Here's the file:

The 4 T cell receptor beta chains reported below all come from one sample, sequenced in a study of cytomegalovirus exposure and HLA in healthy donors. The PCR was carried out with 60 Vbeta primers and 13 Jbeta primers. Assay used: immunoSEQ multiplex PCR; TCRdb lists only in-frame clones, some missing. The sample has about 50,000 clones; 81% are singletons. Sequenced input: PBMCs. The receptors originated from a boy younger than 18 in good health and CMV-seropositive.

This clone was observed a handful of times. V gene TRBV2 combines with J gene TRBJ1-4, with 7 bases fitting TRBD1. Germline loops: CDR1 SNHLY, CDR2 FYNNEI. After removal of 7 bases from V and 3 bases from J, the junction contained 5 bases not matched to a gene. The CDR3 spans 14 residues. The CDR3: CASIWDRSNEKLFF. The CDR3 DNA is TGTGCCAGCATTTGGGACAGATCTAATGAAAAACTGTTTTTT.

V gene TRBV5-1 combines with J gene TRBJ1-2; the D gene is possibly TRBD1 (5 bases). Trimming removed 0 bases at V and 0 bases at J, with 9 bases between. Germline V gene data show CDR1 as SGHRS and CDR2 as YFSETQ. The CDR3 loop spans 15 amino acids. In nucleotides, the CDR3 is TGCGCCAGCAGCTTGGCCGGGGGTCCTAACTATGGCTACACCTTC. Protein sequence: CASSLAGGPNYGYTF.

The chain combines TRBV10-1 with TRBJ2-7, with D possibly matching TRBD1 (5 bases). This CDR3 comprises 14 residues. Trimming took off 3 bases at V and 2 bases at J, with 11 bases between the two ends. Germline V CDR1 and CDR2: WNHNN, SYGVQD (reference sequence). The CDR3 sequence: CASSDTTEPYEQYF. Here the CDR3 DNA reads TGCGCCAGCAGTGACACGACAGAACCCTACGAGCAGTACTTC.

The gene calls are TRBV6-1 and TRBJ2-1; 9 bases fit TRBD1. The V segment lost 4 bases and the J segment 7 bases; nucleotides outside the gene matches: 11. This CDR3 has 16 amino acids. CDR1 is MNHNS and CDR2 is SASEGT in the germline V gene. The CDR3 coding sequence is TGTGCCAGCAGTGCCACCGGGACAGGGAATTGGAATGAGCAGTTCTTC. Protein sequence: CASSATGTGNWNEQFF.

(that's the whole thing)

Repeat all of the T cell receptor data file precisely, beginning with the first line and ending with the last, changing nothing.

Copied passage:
The 4 T cell receptor beta chains reported below all come from one sample, sequenced in a study of cytomegalovirus exposure and HLA in healthy donors. The PCR was carried out with 60 Vbeta primers and 13 Jbeta primers. Assay used: immunoSEQ multiplex PCR; TCRdb lists only in-frame clones, some missing. The sample has about 50,000 clones; 81% are singletons. Sequenced input: PBMCs. The receptors originated from a boy younger than 18 in good health and CMV-seropositive.

This clone was observed a handful of times. V gene TRBV2 combines with J gene TRBJ1-4, with 7 bases fitting TRBD1. Germline loops: CDR1 SNHLY, CDR2 FYNNEI. After removal of 7 bases from V and 3 bases from J, the junction contained 5 bases not matched to a gene. The CDR3 spans 14 residues. The CDR3: CASIWDRSNEKLFF. The CDR3 DNA is TGTGCCAGCATTTGGGACAGATCTAATGAAAAACTGTTTTTT.

V gene TRBV5-1 combines with J gene TRBJ1-2; the D gene is possibly TRBD1 (5 bases). Trimming removed 0 bases at V and 0 bases at J, with 9 bases between. Germline V gene data show CDR1 as SGHRS and CDR2 as YFSETQ. The CDR3 loop spans 15 amino acids. In nucleotides, the CDR3 is TGCGCCAGCAGCTTGGCCGGGGGTCCTAACTATGGCTACACCTTC. Protein sequence: CASSLAGGPNYGYTF.

The chain combines TRBV10-1 with TRBJ2-7, with D possibly matching TRBD1 (5 bases). This CDR3 comprises 14 residues. Trimming took off 3 bases at V and 2 bases at J, with 11 bases between the two ends. Germline V CDR1 and CDR2: WNHNN, SYGVQD (reference sequence). The CDR3 sequence: CASSDTTEPYEQYF. Here the CDR3 DNA reads TGCGCCAGCAGTGACACGACAGAACCCTACGAGCAGTACTTC.

The gene calls are TRBV6-1 and TRBJ2-1; 9 bases fit TRBD1. The V segment lost 4 bases and the J segment 7 bases; nucleotides outside the gene matches: 11. This CDR3 has 16 amino acids. CDR1 is MNHNS and CDR2 is SASEGT in the germline V gene. The CDR3 coding sequence is TGTGCCAGCAGTGCCACCGGGACAGGGAATTGGAATGAGCAGTTCTTC. Protein sequence: CASSATGTGNWNEQFF.